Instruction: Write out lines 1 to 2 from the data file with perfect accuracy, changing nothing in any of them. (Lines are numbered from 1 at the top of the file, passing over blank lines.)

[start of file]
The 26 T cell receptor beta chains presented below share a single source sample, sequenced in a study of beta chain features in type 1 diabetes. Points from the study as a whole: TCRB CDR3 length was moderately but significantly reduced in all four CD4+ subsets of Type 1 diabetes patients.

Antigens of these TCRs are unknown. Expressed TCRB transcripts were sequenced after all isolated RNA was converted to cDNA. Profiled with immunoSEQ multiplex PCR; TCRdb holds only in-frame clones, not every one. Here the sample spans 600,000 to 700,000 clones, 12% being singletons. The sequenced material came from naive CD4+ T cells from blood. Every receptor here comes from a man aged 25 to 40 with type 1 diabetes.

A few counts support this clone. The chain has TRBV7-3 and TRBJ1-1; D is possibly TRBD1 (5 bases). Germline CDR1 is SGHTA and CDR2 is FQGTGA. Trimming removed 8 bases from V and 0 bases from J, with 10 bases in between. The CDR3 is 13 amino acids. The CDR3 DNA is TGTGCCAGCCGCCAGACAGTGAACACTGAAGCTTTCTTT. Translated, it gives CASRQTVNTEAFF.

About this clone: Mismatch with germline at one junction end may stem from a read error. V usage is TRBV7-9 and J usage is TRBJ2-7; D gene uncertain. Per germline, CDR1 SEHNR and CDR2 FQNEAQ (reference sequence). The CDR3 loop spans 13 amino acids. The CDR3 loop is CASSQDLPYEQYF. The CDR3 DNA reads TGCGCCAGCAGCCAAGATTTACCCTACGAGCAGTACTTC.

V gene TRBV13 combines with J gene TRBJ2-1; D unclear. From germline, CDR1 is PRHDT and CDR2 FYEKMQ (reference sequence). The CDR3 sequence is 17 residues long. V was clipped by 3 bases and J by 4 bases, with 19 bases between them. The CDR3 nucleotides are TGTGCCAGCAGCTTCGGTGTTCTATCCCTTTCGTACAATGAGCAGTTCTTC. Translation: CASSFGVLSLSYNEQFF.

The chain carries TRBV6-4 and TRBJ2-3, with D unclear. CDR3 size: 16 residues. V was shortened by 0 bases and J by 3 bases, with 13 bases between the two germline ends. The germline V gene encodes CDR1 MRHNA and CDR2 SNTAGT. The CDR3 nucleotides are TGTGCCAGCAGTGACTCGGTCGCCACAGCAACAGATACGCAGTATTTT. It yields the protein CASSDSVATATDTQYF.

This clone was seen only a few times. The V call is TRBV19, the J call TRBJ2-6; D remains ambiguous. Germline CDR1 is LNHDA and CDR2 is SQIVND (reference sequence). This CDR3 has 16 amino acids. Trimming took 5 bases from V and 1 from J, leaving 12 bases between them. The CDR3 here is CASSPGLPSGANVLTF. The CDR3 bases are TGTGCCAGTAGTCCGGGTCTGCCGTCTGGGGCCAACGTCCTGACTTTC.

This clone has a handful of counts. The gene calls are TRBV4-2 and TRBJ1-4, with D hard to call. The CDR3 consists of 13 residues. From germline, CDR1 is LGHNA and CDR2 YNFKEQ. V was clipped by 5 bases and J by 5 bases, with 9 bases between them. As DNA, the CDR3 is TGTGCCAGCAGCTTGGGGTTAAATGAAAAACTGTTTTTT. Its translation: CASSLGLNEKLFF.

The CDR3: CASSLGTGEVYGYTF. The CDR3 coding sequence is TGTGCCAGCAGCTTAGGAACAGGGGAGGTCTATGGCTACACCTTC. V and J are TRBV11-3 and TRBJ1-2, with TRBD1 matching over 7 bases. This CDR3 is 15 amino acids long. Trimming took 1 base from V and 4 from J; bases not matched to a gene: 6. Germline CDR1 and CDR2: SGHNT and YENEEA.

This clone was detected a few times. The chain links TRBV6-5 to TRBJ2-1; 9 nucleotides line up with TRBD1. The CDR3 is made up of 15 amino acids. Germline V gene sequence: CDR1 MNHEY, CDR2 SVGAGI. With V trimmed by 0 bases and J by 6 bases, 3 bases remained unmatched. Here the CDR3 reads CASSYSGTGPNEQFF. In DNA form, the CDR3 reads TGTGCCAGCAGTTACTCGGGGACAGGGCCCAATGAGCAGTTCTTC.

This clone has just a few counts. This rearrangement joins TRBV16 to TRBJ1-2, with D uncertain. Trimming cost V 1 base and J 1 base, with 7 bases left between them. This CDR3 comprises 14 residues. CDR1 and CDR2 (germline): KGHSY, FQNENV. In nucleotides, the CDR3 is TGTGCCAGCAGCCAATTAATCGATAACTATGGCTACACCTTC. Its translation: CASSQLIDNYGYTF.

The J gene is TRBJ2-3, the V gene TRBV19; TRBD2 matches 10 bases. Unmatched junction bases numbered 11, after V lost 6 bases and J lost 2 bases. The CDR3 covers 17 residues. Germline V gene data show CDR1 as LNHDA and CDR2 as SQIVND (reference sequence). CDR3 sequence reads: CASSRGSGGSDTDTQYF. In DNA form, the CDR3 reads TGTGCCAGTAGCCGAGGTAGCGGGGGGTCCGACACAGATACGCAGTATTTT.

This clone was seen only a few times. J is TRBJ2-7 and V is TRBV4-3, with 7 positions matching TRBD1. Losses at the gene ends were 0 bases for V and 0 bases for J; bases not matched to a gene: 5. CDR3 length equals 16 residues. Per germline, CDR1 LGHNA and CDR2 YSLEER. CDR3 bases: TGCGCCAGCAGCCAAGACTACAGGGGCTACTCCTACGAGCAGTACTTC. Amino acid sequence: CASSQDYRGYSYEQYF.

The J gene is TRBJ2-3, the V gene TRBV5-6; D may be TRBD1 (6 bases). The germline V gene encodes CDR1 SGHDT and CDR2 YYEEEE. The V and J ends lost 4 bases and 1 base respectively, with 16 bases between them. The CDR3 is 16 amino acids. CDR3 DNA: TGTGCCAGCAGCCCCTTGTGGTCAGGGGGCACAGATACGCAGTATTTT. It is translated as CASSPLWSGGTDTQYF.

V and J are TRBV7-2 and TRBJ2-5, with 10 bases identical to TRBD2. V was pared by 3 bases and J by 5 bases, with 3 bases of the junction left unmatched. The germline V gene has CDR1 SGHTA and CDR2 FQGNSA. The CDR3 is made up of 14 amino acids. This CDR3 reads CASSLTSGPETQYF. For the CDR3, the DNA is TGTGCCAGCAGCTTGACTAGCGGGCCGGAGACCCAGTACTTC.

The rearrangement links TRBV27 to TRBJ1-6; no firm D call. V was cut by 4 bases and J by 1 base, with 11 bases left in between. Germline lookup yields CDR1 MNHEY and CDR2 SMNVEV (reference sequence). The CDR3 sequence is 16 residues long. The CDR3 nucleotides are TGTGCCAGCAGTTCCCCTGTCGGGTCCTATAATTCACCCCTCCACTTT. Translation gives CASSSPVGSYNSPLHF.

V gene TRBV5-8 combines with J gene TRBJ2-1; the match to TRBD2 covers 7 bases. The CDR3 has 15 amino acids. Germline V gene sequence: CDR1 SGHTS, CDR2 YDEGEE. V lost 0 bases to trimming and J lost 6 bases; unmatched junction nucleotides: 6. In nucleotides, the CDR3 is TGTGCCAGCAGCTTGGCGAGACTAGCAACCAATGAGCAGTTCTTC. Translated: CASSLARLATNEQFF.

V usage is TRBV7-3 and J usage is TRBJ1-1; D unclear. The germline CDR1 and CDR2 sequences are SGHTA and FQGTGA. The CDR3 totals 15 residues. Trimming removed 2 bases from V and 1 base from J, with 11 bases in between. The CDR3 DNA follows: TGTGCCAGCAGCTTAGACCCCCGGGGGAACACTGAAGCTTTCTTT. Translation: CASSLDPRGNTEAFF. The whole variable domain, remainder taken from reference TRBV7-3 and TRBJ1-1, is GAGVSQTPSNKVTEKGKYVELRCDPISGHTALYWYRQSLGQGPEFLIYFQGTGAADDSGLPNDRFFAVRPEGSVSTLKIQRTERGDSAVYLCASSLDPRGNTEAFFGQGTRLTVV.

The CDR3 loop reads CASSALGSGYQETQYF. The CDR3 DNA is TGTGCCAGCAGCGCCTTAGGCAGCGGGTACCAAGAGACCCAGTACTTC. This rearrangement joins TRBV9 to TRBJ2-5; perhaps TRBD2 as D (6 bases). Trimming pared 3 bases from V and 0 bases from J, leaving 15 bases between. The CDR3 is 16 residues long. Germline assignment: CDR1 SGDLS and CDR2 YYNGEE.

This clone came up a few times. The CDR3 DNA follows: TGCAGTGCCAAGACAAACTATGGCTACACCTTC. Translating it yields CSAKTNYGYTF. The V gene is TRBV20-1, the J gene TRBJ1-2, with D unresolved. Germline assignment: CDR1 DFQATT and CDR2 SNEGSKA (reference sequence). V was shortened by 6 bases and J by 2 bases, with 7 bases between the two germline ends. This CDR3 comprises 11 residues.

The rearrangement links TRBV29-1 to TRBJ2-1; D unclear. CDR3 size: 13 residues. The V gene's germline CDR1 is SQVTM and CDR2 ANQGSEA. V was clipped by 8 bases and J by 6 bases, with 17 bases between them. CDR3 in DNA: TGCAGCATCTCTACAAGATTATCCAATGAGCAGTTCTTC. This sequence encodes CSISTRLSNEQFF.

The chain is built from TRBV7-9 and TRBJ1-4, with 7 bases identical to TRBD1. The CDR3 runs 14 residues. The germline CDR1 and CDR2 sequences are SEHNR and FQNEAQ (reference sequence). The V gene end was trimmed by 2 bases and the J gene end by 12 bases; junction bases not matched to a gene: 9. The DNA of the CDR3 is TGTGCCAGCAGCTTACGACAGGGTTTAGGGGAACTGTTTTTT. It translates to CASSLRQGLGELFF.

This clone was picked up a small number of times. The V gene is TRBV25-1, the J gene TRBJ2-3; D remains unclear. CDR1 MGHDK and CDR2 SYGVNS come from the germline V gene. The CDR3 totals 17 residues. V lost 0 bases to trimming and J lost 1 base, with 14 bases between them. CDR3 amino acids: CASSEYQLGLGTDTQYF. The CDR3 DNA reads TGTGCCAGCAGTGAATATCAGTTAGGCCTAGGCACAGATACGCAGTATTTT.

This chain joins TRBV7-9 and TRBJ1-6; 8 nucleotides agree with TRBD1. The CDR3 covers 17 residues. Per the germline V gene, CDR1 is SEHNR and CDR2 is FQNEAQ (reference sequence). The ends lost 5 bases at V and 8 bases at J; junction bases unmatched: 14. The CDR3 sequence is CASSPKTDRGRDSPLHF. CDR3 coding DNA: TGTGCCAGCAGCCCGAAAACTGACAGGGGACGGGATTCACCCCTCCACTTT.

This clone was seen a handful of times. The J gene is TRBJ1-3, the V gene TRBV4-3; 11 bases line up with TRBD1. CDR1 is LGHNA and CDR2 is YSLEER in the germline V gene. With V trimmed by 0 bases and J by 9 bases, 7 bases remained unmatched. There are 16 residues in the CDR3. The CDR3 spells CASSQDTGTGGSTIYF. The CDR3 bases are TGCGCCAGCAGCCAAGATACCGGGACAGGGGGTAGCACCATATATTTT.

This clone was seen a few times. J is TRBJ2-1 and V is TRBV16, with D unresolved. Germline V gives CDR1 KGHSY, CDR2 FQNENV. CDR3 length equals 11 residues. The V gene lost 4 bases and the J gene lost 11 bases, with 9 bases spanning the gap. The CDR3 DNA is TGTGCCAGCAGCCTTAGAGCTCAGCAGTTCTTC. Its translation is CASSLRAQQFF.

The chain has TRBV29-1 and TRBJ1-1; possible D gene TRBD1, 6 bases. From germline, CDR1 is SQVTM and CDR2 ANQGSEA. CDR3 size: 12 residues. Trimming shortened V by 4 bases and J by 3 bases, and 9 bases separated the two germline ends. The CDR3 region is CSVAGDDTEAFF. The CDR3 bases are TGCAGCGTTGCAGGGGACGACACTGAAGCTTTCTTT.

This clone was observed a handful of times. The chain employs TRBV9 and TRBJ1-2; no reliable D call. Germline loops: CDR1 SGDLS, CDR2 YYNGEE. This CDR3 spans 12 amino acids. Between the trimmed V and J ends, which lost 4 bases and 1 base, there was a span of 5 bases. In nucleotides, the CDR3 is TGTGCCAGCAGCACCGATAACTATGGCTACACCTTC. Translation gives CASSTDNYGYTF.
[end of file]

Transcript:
The 26 T cell receptor beta chains presented below share a single source sample, sequenced in a study of beta chain features in type 1 diabetes. Points from the study as a whole: TCRB CDR3 length was moderately but significantly reduced in all four CD4+ subsets of Type 1 diabetes patients.

Antigens of these TCRs are unknown. Expressed TCRB transcripts were sequenced after all isolated RNA was converted to cDNA. Profiled with immunoSEQ multiplex PCR; TCRdb holds only in-frame clones, not every one. Here the sample spans 600,000 to 700,000 clones, 12% being singletons. The sequenced material came from naive CD4+ T cells from blood. Every receptor here comes from a man aged 25 to 40 with type 1 diabetes.